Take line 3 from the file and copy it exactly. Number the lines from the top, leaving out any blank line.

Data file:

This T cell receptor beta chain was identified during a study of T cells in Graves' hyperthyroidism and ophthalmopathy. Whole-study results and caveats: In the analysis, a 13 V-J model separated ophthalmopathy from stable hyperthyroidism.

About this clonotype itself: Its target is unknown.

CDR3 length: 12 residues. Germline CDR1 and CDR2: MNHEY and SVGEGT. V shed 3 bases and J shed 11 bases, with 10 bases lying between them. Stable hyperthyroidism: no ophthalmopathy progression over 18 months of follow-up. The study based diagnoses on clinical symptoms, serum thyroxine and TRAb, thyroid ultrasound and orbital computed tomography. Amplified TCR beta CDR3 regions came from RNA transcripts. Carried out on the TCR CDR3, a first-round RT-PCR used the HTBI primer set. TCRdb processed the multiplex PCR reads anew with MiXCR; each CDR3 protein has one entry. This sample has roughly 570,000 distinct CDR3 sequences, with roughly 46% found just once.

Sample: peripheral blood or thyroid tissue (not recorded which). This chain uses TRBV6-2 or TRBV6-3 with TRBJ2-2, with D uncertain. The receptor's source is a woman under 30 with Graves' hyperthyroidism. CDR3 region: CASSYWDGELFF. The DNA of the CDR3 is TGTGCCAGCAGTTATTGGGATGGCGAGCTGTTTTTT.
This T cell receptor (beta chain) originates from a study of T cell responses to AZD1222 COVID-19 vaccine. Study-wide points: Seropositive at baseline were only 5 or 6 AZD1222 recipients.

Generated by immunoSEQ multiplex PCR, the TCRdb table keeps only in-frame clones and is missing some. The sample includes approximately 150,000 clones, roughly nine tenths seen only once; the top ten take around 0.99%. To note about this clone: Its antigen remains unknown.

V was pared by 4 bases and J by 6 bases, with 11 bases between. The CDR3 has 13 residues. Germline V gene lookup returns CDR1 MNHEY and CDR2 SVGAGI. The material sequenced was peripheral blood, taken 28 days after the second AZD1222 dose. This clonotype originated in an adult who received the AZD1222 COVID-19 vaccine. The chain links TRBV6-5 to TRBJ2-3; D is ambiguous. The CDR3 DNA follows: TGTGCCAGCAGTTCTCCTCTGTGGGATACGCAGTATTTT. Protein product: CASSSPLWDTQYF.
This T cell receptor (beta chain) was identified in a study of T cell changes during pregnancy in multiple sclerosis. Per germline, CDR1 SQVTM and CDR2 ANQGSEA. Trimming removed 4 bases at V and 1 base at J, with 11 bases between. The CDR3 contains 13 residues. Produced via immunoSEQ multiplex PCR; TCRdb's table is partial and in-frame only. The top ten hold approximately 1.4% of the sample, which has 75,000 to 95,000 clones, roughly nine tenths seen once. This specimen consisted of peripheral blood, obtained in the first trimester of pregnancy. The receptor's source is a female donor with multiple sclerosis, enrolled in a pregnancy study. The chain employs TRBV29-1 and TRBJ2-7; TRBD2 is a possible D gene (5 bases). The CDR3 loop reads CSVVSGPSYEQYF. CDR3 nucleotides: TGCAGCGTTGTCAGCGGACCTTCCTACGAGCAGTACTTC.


CDR3 length: 12 residues. Germline CDR1 and CDR2: MNHEY and SVGEGT. V shed 3 bases and J shed 11 bases, with 10 bases lying between them. Stable hyperthyroidism: no ophthalmopathy progression over 18 months of follow-up. The study based diagnoses on clinical symptoms, serum thyroxine and TRAb, thyroid ultrasound and orbital computed tomography. Amplified TCR beta CDR3 regions came from RNA transcripts. Carried out on the TCR CDR3, a first-round RT-PCR used the HTBI primer set. TCRdb processed the multiplex PCR reads anew with MiXCR; each CDR3 protein has one entry. This sample has roughly 570,000 distinct CDR3 sequences, with roughly 46% found just once.